The disadvantage of the constant flow system is that there is a waste of oxygen at lower oxygen altitudes. The system typically provides the pilot a flow of 2.5 liters per minute. This is the correct amount of oxygen at 25,000 feet. However, if the aircraft were only at 15,000 feet, only 1.5 liters per minute are required. There is a waste of 1 liter per minute of oxygen. The excess oxygen used has no serious medical effect other than drying out your nose quickly. Obviously, however there is an economic disadvantage.

Using a Nelson flow meter with a constant flow oxygen system eliminates the non required high flow rate of oxygen. The savings can be over 100%. By setting the flow to what you actually need, two things are accomplished. The saving of oxygen is accomplished thus extending the use of oxygen in your aircraft or lowering oxygen costs. You also have improved the safety at oxygen altitudes by knowing that the system is working properly. If the floating ball is at the correct altitude setting, then everything is working properly.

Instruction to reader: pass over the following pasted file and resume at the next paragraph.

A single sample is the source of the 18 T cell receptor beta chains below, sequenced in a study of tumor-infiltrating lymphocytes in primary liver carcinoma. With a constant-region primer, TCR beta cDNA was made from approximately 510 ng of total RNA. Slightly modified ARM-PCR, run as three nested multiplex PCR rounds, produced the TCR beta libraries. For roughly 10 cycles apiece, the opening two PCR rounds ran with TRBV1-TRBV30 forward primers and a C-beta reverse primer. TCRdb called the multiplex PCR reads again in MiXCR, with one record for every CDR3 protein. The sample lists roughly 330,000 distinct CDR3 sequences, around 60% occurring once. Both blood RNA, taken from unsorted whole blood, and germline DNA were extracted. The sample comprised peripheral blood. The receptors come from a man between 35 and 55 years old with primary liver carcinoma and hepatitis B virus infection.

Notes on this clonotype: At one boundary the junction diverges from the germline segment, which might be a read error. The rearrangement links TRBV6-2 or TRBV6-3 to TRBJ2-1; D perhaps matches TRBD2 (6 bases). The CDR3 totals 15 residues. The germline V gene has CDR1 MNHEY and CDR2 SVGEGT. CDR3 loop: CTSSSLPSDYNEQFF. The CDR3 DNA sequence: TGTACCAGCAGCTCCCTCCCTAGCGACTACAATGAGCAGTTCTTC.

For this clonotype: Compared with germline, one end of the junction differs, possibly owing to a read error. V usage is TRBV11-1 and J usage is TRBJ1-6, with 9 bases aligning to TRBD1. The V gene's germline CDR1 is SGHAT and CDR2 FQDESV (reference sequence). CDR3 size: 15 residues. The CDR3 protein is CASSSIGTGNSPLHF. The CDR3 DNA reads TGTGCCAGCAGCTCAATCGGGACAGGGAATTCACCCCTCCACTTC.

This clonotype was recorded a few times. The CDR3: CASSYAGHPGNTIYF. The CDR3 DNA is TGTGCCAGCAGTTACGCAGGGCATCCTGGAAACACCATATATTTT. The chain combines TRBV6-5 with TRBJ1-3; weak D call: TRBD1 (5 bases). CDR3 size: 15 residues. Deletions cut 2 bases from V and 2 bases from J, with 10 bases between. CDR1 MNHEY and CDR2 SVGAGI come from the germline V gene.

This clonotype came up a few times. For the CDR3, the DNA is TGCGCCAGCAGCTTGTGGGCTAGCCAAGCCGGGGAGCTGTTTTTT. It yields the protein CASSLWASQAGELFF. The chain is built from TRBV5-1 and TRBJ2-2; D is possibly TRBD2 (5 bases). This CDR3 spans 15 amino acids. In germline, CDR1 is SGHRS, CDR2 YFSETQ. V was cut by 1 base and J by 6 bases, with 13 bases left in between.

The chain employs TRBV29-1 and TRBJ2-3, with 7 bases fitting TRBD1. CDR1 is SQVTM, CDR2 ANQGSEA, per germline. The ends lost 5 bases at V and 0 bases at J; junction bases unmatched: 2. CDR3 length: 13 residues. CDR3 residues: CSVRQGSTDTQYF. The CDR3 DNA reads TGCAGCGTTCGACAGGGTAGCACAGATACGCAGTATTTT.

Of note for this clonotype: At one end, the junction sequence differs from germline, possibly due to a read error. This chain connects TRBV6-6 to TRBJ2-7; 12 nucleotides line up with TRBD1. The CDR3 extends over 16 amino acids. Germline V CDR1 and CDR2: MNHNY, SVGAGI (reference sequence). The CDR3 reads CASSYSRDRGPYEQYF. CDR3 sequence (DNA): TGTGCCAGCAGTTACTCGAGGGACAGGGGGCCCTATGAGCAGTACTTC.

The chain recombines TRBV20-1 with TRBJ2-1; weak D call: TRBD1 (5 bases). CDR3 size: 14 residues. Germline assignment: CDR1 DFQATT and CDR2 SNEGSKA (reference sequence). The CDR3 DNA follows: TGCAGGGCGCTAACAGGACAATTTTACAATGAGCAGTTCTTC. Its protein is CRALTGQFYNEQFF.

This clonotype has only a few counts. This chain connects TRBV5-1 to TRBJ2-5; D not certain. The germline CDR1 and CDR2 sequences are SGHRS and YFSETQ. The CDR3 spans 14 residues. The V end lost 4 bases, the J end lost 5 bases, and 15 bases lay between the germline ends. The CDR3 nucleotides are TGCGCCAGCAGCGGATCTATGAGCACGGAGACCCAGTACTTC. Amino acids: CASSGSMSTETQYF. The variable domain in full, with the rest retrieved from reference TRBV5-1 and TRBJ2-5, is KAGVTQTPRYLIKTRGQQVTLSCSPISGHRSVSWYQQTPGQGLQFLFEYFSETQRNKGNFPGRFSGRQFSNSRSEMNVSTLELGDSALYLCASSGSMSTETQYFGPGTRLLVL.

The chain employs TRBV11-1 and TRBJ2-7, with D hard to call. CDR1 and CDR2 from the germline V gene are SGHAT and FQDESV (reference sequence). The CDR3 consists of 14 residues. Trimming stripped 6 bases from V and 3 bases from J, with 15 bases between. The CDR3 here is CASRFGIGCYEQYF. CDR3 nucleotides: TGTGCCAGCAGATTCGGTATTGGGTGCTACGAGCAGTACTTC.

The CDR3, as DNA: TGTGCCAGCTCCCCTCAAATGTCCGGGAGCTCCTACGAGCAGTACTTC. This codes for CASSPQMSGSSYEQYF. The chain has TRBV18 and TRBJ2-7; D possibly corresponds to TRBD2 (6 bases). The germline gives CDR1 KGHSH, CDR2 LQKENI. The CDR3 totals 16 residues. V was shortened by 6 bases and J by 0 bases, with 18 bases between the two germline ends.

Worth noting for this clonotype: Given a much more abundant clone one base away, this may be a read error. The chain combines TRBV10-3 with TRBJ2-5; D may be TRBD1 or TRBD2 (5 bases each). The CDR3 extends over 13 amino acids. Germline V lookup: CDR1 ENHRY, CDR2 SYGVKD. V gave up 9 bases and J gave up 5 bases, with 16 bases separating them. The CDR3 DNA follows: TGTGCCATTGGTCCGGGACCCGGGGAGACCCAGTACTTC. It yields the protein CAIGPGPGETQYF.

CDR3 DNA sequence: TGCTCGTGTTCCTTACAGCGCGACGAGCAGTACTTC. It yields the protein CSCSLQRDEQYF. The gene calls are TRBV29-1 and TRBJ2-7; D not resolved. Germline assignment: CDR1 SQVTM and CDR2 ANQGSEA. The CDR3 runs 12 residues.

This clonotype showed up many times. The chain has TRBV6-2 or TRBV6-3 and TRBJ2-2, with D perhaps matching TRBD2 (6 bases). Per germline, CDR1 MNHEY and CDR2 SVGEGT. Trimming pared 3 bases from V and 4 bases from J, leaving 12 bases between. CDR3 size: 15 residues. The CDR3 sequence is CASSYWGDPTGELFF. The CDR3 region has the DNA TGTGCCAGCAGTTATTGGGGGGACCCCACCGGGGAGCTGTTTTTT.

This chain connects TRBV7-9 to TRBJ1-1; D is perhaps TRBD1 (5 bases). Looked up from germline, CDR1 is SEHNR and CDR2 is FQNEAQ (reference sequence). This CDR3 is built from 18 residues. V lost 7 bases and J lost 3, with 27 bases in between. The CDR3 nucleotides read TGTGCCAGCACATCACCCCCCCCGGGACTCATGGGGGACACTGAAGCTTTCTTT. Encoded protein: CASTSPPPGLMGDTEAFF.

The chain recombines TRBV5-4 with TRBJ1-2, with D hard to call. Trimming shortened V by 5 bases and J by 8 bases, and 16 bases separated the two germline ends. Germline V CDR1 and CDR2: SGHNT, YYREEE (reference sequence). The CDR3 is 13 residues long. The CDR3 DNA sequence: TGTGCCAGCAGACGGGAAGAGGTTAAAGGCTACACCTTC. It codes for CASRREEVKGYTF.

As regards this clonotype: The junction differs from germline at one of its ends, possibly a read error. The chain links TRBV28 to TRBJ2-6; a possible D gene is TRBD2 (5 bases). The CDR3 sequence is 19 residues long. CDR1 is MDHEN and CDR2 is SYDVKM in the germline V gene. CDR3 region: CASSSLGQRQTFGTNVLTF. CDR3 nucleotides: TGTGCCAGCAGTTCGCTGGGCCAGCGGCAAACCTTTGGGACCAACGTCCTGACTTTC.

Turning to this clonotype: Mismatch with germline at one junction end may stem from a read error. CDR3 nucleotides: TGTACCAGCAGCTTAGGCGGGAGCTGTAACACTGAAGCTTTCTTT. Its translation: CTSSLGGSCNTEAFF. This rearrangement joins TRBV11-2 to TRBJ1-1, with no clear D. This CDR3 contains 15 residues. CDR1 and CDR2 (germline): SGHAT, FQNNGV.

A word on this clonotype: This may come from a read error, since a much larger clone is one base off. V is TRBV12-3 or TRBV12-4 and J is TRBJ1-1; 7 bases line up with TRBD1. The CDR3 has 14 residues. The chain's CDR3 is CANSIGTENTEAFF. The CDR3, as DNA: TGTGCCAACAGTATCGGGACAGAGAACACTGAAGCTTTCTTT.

With the Nelson flow meter used in a constant flow oxygen system you can have your cake and eat it too. The economical constant flow system with the addition of a low cost Nelson flow meter will provide you with a system that is reliable, safe, and economical.

Altitude Adjustable Systems.An altitude adjustable oxygen system is similar to the constant flow system except there is an adjustable control to set the necessary flow. This adjustment is accomplished by turning a control knob so a reading on a gauge, calibrated in altitude, is the same as the aircraft's altimeter setting. There is a significant saving in oxygen, since you are not wasting the excess flow of oxygen. Not many built in systems use this type. However some portable systems have this feature. The military surplus A8A regulators of the altitude adjustable type are commonly used in many sailplanes.